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I am a chocolate girl all the way. With the exception of fruit pies or crisps, I don’t care about sweets unless they contain dark chocolate. So it was very out of character for me to find myself obsessed with the frosted sugar cookies I sampled at a coffee shop in West Liberty, Iowa. In fact, whenever I visited Iowa I would drive the 17 or so miles for one of these cookies. The huge, soft, frosted discs tapped into the butter-sugar-sweet alter-ego of mine. I asked for the recipe, and was told the owner made these and that the recipe was not to be shared with the patrons!
Determined to figure out how to create these sugary treats, I bought three of them – each frosted with pale blue buttercream and sprinkled with orange, granular sugar crystals. The first I immediately shared with my daughter. I stashed the second one for dessert (to divide among the four of us). As for the almighty third cookie… this one I carefully wrapped in a paper bag and brought to Rachel’s friend Amy, a former lawyer-turned-pastry chef. She tasted the masterpiece and we discussed what ingredients should be included to replicate the flavor and texture. We both agreed that the cookie contained both butter and shortening, vanilla (no almond flavoring) and all purpose flour. The women surrounding us were astounded that we could be so involved with dissecting a mere cookie! I surprised myself too — after all, sugar cookies aren’t usually something I crave. Yet I became consumed with the desire to replicate them. Luckily I had noted that the coffee shop kept these cookies pre-formed into flat disks and frozen. And I spotted them being baked on a per need basis for 17 minutes. I would have made a great spy.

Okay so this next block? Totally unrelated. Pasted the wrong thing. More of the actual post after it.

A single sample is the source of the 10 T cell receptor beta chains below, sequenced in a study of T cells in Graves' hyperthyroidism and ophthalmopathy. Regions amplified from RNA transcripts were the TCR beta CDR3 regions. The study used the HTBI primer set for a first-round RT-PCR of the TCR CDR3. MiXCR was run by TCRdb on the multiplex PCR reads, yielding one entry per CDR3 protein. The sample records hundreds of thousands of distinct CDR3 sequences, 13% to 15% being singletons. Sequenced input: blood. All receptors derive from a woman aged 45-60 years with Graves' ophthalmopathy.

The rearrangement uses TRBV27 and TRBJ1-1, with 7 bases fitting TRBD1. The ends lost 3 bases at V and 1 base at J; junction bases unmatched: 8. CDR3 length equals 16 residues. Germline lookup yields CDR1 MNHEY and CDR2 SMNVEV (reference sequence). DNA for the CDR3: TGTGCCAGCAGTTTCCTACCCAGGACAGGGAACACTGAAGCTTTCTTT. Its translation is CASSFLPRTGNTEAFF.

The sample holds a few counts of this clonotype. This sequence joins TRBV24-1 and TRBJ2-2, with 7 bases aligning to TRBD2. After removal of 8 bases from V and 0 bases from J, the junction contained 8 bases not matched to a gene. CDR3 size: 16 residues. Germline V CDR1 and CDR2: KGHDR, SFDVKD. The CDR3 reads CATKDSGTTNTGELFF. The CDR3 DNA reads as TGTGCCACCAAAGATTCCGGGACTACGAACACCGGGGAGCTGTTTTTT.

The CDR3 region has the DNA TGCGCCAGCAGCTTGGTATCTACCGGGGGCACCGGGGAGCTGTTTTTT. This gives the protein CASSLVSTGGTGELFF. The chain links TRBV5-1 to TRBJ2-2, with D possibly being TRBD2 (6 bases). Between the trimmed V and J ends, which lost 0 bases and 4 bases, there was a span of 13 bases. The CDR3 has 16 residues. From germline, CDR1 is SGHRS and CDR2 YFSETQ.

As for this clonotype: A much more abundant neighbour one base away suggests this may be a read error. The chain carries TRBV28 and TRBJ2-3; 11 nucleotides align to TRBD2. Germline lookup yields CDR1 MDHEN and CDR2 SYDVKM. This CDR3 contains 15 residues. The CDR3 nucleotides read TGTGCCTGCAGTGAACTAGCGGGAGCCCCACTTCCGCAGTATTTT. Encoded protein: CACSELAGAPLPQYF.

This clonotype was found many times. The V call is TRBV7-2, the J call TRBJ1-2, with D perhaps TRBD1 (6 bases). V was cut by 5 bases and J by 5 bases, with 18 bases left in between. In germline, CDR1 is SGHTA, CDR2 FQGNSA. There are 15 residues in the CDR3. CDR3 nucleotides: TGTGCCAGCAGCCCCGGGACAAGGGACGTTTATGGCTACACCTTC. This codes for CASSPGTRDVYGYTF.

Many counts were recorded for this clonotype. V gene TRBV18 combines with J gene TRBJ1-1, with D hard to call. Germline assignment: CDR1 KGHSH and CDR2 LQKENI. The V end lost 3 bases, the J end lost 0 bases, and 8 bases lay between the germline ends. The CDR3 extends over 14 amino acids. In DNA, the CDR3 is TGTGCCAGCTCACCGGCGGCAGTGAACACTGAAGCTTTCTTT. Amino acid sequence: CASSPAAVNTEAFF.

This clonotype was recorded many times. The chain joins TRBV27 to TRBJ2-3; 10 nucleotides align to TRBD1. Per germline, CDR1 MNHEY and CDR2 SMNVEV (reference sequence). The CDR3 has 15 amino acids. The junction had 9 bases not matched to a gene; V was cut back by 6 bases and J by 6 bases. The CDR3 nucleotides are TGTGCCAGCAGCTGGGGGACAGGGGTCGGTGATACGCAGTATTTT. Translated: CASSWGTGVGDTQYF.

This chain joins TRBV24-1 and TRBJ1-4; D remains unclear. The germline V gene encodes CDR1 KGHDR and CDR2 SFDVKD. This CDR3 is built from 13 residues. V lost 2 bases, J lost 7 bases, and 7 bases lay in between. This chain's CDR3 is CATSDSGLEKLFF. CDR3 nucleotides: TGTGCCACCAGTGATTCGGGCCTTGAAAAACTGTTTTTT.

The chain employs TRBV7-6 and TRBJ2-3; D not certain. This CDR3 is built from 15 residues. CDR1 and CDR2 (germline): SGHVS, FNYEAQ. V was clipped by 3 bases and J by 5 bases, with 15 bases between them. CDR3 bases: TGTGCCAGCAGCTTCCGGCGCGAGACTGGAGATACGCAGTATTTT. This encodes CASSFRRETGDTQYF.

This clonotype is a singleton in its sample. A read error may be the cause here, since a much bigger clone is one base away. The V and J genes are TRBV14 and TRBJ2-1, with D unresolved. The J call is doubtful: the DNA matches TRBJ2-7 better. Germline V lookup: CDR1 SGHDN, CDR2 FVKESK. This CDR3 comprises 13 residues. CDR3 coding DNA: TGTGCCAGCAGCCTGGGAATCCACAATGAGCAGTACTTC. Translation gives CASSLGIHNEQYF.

Once home, I perused my sugar cookie recipes and immediately went to my favorite Cooks Illustrated recipe for chewy sugar cookies, made with a combination of melted butter and oil. Because I didn’t want this cookie to be dense or crackly on top, I read about what makes cookies too flat. I reduced the fat a bit and used soft butter and Crisco vegetable shortening. I felt like homemaker June in “Leave it to Beaver.” My inner pastry chef self knew that they should be baked at a low temperature, say 325 degrees, for optimum puffiness and less browning.
I mentally tweaked and tweaked the recipe, sent an email to Amy the baker and she told me, “Go for it and report back to me.” The next day, I took out the ingredients and my trusty stand mixer and put on an apron just to feel like an honest-to-goodness kitchen goddess. Rachel’s friend’s nine year old son Owen was over and he helped me bake. I think he learned three things:
1) How to “tare” a kitchen scale to measure ingredients
2) How inventive the scraping blade for the mixer is for cookies
3) Not to ever overmix the dough because it gets tough
4) This I am adding, not one of the three… but he now knows how many ounces are in a cup. “Eight is Great!”